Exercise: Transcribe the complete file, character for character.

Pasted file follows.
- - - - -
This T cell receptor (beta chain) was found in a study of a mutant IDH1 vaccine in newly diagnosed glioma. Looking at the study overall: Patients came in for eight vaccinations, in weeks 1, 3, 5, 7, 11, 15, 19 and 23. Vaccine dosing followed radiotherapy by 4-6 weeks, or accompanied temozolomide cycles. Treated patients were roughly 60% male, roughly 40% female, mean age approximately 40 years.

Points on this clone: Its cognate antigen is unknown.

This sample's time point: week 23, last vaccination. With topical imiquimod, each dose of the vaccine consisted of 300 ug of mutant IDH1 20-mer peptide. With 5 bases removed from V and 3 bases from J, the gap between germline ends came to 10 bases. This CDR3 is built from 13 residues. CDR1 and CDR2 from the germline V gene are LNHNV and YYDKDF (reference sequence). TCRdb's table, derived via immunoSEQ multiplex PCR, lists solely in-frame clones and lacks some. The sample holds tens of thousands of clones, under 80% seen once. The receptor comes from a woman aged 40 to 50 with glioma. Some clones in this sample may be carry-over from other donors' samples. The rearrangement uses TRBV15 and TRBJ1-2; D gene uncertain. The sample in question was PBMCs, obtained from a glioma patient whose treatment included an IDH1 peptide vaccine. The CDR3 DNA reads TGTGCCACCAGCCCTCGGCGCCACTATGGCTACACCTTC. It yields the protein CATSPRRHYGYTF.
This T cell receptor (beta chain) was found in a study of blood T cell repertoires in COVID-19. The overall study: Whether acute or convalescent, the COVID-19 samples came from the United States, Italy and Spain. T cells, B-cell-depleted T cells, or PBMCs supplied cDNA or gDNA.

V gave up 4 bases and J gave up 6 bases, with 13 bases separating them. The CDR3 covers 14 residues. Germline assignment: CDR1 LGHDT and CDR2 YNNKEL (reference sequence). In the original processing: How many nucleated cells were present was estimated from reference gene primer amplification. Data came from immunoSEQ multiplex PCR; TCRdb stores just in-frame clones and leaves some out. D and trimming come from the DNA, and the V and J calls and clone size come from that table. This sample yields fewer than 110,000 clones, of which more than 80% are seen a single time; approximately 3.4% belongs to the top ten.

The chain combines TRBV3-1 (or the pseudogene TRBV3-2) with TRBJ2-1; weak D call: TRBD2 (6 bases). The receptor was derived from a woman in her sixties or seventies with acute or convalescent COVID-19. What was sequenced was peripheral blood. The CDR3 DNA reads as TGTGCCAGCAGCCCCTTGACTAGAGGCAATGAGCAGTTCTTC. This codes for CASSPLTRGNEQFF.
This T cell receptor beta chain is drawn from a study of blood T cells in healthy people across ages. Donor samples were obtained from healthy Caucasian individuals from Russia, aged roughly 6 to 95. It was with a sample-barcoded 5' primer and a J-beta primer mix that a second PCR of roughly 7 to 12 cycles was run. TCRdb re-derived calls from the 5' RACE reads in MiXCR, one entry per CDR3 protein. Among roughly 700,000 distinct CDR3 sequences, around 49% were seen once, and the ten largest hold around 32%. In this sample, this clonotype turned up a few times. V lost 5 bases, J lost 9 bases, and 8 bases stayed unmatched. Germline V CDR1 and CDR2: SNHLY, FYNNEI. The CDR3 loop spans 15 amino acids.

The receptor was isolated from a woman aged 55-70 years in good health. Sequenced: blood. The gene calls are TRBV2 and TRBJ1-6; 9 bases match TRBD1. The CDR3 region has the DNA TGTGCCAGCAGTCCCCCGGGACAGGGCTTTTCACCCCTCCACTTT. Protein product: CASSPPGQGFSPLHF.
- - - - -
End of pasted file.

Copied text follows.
This T cell receptor (beta chain) was found in a study of a mutant IDH1 vaccine in newly diagnosed glioma. Looking at the study overall: Patients came in for eight vaccinations, in weeks 1, 3, 5, 7, 11, 15, 19 and 23. Vaccine dosing followed radiotherapy by 4-6 weeks, or accompanied temozolomide cycles. Treated patients were roughly 60% male, roughly 40% female, mean age approximately 40 years.

Points on this clone: Its cognate antigen is unknown.

This sample's time point: week 23, last vaccination. With topical imiquimod, each dose of the vaccine consisted of 300 ug of mutant IDH1 20-mer peptide. With 5 bases removed from V and 3 bases from J, the gap between germline ends came to 10 bases. This CDR3 is built from 13 residues. CDR1 and CDR2 from the germline V gene are LNHNV and YYDKDF (reference sequence). TCRdb's table, derived via immunoSEQ multiplex PCR, lists solely in-frame clones and lacks some. The sample holds tens of thousands of clones, under 80% seen once. The receptor comes from a woman aged 40 to 50 with glioma. Some clones in this sample may be carry-over from other donors' samples. The rearrangement uses TRBV15 and TRBJ1-2; D gene uncertain. The sample in question was PBMCs, obtained from a glioma patient whose treatment included an IDH1 peptide vaccine. The CDR3 DNA reads TGTGCCACCAGCCCTCGGCGCCACTATGGCTACACCTTC. It yields the protein CATSPRRHYGYTF.
This T cell receptor (beta chain) was found in a study of blood T cell repertoires in COVID-19. The overall study: Whether acute or convalescent, the COVID-19 samples came from the United States, Italy and Spain. T cells, B-cell-depleted T cells, or PBMCs supplied cDNA or gDNA.

V gave up 4 bases and J gave up 6 bases, with 13 bases separating them. The CDR3 covers 14 residues. Germline assignment: CDR1 LGHDT and CDR2 YNNKEL (reference sequence). In the original processing: How many nucleated cells were present was estimated from reference gene primer amplification. Data came from immunoSEQ multiplex PCR; TCRdb stores just in-frame clones and leaves some out. D and trimming come from the DNA, and the V and J calls and clone size come from that table. This sample yields fewer than 110,000 clones, of which more than 80% are seen a single time; approximately 3.4% belongs to the top ten.

The chain combines TRBV3-1 (or the pseudogene TRBV3-2) with TRBJ2-1; weak D call: TRBD2 (6 bases). The receptor was derived from a woman in her sixties or seventies with acute or convalescent COVID-19. What was sequenced was peripheral blood. The CDR3 DNA reads as TGTGCCAGCAGCCCCTTGACTAGAGGCAATGAGCAGTTCTTC. This codes for CASSPLTRGNEQFF.
This T cell receptor beta chain is drawn from a study of blood T cells in healthy people across ages. Donor samples were obtained from healthy Caucasian individuals from Russia, aged roughly 6 to 95. It was with a sample-barcoded 5' primer and a J-beta primer mix that a second PCR of roughly 7 to 12 cycles was run. TCRdb re-derived calls from the 5' RACE reads in MiXCR, one entry per CDR3 protein. Among roughly 700,000 distinct CDR3 sequences, around 49% were seen once, and the ten largest hold around 32%. In this sample, this clonotype turned up a few times. V lost 5 bases, J lost 9 bases, and 8 bases stayed unmatched. Germline V CDR1 and CDR2: SNHLY, FYNNEI. The CDR3 loop spans 15 amino acids.

The receptor was isolated from a woman aged 55-70 years in good health. Sequenced: blood. The gene calls are TRBV2 and TRBJ1-6; 9 bases match TRBD1. The CDR3 region has the DNA TGTGCCAGCAGTCCCCCGGGACAGGGCTTTTCACCCCTCCACTTT. Protein product: CASSPPGQGFSPLHF.